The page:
A Jarring Disappointment

Kenechukwu Obiezu

Kenechukwu Obiezu

When it rains in Nigeria, it pours. On 29th March 2022, for the second time in just under three months, the Super Eagles of Nigeria contrived to serve Nigerians a sour supper of disappointment and disillusionment when they stumbled to an insipid defeat against the Black Stars of Ghana in the final  qualifying round of the Qatar 2022 World Cup  at the Moshood Abiola National Stadium, Abuja.

Having defied hostile conditions  to eke out a creditable 1-1 draw against  the same opponents in Kumasi, Ghana, on 25th March 2022, expectation was fever-pitch that the Black Stars would finally be dimmed in the “Jollof derby” between two  of West Africa`s premier footballing powerhouses.

However, with thousands of Nigerians who had travelled from far and near to cheer the Super Eagles watching, it took all of eleven minutes for some calamitous goalkeeping from Nigerian goalkeeper Francis Uzoho to gift Ghana the goal that ultimately sent them to the World Cup. The disappointment has been debilitating to put it mildly.

Sports can be such powerful therapy. Historically and universally, sports has shown again that it possesses a treasure trove of the therapeutic. In a country like Nigeria riven apart by ancient divisions, sports has always offered a common ground, a kind of truce in Nigeria`s war against the enemies within.

Coming into the match, even as droves of Nigerians poured into the national stadium or turned on their radios and televisions to follow events, the national mood was predominantly one of anger and even revulsion, darkened by the latest epic served up by Kaduna`s theatre of terror and horror a day before.

In an attack which sent shockwaves across the country, terrorists had stormed a train travelling from Abuja to Kaduna on 28th March 2022, killed scores of travelers and abducted many others.

On a night which many Nigerians would remember for leaving a brutal vacuum in Nigeria`s sporting history, events elsewhere seemingly seeped into the pitch and bones of the Super Eagles to leave Nigeria staring at the prospect of looking in from the outside while vastly inferior sporting countries participate at the World Cup, for the first time since Angola sensationally pipped the country to the ticket in 2006.

As the Super Eagles huffed and puffed to no avail against the Black Stars, many of the builders of the brick wall they butted their heads against were pitch side or sat in the stands. As Nigerian dreams crumbled on a humid night in Abuja, the architects of many a Nigerian problem watched on.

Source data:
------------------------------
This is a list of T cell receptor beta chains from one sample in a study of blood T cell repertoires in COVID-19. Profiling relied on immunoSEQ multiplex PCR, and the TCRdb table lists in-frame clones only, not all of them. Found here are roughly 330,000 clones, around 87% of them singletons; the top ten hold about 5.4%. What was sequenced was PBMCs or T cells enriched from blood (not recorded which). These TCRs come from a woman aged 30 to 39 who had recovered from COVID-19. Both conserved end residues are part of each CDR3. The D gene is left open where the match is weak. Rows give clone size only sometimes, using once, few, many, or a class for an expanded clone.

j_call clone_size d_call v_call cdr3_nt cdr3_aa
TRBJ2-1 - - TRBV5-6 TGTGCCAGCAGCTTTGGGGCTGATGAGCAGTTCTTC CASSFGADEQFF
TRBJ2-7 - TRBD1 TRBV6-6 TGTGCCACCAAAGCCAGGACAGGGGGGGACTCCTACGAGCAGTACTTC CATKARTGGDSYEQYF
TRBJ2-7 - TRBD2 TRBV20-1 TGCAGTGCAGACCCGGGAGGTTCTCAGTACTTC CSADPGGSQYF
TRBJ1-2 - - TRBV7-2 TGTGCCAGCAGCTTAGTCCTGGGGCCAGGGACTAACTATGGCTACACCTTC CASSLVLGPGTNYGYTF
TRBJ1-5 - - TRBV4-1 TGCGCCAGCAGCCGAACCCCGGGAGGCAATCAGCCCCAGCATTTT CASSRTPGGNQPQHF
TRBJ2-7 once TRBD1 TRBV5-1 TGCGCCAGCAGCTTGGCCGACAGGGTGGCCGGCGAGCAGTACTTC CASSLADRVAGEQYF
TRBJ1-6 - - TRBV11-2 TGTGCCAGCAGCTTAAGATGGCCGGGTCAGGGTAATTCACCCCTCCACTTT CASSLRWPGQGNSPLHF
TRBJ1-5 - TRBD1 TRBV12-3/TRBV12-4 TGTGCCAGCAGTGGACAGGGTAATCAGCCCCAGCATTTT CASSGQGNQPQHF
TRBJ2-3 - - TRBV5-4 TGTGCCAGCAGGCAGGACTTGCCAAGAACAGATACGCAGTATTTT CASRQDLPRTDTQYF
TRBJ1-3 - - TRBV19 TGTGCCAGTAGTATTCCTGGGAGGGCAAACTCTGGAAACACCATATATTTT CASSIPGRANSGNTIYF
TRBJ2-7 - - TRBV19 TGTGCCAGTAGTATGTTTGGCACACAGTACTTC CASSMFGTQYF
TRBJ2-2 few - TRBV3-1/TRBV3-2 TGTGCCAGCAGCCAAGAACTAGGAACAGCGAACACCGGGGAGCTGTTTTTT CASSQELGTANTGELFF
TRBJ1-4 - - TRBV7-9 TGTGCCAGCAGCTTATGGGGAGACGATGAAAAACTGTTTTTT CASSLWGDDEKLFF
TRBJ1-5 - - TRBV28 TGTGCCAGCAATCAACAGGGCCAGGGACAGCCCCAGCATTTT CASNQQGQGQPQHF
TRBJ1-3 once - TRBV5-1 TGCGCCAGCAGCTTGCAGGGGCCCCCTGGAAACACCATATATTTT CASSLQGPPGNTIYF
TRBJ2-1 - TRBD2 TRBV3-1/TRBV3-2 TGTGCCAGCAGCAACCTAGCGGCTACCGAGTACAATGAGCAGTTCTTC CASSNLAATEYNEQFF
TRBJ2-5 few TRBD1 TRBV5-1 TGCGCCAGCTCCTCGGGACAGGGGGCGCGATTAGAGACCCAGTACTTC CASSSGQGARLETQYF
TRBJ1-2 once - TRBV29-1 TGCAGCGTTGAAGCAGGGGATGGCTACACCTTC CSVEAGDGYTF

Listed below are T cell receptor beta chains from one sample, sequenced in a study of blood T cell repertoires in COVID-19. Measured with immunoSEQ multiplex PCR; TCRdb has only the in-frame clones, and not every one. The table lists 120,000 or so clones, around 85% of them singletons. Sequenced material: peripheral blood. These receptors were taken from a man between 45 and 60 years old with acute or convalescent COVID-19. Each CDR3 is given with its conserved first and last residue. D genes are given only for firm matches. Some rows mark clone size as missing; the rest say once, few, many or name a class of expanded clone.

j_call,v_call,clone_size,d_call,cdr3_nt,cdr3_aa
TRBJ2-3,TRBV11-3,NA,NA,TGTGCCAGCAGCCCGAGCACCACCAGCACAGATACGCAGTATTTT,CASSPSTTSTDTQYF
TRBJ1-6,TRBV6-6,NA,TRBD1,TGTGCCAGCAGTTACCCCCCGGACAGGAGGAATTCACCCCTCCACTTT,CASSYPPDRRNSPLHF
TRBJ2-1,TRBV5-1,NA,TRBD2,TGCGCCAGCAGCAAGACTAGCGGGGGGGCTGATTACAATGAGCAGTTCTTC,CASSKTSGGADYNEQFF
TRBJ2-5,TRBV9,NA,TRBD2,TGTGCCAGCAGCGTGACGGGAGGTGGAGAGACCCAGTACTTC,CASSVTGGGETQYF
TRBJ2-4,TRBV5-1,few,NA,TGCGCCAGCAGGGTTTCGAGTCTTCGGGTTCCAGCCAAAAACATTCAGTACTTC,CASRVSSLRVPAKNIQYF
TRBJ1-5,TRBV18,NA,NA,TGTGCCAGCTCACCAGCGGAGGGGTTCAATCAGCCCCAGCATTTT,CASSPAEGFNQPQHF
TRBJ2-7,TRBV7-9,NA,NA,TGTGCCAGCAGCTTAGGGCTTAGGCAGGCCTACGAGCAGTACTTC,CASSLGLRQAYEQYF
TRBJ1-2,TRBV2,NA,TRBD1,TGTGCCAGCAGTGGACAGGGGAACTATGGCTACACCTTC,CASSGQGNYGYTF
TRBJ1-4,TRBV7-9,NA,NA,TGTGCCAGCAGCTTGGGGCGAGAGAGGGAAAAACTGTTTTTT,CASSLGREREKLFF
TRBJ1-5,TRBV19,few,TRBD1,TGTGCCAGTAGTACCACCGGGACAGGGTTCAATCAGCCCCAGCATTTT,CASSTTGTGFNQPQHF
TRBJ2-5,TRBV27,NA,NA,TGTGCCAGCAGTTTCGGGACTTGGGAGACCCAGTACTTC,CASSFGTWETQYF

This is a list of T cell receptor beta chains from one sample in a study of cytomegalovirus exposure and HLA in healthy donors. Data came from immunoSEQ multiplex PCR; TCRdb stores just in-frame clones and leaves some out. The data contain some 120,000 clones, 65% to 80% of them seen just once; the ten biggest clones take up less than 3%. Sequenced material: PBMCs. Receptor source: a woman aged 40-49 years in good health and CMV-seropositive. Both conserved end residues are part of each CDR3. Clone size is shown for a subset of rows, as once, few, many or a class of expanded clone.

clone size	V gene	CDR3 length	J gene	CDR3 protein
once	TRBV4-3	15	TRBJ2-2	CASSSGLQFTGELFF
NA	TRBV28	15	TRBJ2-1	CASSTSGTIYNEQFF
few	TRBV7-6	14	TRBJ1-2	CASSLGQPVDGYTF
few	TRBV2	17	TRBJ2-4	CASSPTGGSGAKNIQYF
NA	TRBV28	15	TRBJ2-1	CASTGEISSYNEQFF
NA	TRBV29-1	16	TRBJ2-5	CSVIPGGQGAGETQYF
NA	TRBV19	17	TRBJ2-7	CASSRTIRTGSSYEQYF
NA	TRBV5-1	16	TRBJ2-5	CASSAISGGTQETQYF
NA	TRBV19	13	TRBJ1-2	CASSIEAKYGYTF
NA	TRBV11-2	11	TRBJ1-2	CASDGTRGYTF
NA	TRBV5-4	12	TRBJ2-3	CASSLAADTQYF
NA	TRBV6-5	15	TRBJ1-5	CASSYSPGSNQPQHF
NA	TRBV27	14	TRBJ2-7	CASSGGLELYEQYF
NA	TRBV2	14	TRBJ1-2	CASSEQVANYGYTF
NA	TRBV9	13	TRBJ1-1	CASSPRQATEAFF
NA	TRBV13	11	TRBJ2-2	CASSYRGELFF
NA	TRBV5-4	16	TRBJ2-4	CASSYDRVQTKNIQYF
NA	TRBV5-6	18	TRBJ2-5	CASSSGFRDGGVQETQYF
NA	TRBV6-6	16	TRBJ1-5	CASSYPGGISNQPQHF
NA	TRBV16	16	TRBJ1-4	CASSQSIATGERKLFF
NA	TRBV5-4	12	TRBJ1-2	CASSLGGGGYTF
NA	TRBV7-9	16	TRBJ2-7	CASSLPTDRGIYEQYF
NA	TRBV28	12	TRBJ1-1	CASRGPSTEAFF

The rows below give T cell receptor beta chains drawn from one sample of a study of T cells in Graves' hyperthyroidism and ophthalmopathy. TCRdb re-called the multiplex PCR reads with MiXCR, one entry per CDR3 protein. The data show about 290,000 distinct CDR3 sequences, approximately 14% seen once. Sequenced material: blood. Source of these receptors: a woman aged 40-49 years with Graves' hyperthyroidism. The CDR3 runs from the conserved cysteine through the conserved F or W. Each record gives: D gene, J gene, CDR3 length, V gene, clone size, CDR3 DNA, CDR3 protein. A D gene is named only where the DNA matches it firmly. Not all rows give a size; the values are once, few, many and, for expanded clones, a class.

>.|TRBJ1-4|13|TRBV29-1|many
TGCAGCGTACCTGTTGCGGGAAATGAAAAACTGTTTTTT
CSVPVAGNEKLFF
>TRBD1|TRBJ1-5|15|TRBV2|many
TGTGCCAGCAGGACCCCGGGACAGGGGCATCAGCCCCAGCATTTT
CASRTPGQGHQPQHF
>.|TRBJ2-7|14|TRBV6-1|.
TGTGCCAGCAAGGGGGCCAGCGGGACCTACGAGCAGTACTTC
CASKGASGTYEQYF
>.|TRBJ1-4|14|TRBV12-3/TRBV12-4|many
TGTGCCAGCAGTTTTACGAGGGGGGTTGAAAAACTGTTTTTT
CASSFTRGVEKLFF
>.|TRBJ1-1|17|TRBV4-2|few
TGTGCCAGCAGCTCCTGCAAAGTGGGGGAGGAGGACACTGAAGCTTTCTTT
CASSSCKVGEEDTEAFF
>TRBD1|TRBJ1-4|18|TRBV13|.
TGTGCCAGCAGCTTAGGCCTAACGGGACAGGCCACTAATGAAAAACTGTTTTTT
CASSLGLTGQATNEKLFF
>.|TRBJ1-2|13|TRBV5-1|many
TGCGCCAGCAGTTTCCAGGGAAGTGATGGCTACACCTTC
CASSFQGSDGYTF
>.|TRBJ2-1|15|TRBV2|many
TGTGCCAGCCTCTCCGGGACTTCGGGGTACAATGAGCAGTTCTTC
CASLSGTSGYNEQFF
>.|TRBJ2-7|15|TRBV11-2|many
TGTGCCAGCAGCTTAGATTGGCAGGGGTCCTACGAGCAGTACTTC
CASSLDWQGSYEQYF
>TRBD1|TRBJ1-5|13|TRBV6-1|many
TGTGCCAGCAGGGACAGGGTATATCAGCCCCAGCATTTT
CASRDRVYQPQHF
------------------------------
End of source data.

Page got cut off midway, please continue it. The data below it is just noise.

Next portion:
In 2006, Mr. Austine Eguavoen drew from the breakout stars of Nigeria`s second place finish at the U-20 World Cup in Holland in 2005, melded them with established and experienced stars and successfully guided Nigeria to a third place finish at the African Cup of Nations in Egypt. It remains his only achievement of note in charge of the national team.

Yet, when in December 2021, the Nigeria Football Association indulged the toxicity of its delusions and muddled thinking to wield the axe on Gernot Rohr, the German coach, who successfully guided the country to the 2018 World Cup, and a third place finish at the African Cup of Nations the following year, it was Mr. Eguavoen, a relic of the old days, that was summoned  to the role.

Thus, while the Super Eagles laboured in vain against the Black Stars, it was a spent force that occupied Nigerias technical area, shorn of ideas and charisma as Nigerias World Cup dreams supinely slipped away. Many of his direct and indirect employers who looked on from the stands and the VIP section cannot also escape culpability for the farcical humiliation.

In the wake of the failure, some Nigerians have argued almost jubilantly that qualifying for the World Cup would have papered over the cracks of the myriad  challenges strangling the country at the moment. But by celebrating failure, they completely missed the point.

It serves to remember that sports is an equalizer, an elixir of undoubted efficacy. Its ability to positively distract as well as heal has been proven again and again over the years. Many countries reeling from internal turmoil and international scrutiny have successfully turned to sports for catharsis and the results have been overwhelmingly positive.

With Nigeria confronting a mountain of problems at the moment, a besieged country can do with sporting triumphs even as its beleaguered citizens should do well to refrain from romanticizing adversity and failure.

In the wake of this failure, Nigeria must pick up the pieces and start again.  But those who cannot pick up the pieces because their fingers have been rendered too tender by complacency, complicity and corruption must be cast into the wilderness of disuse.

Kene Obiezu,


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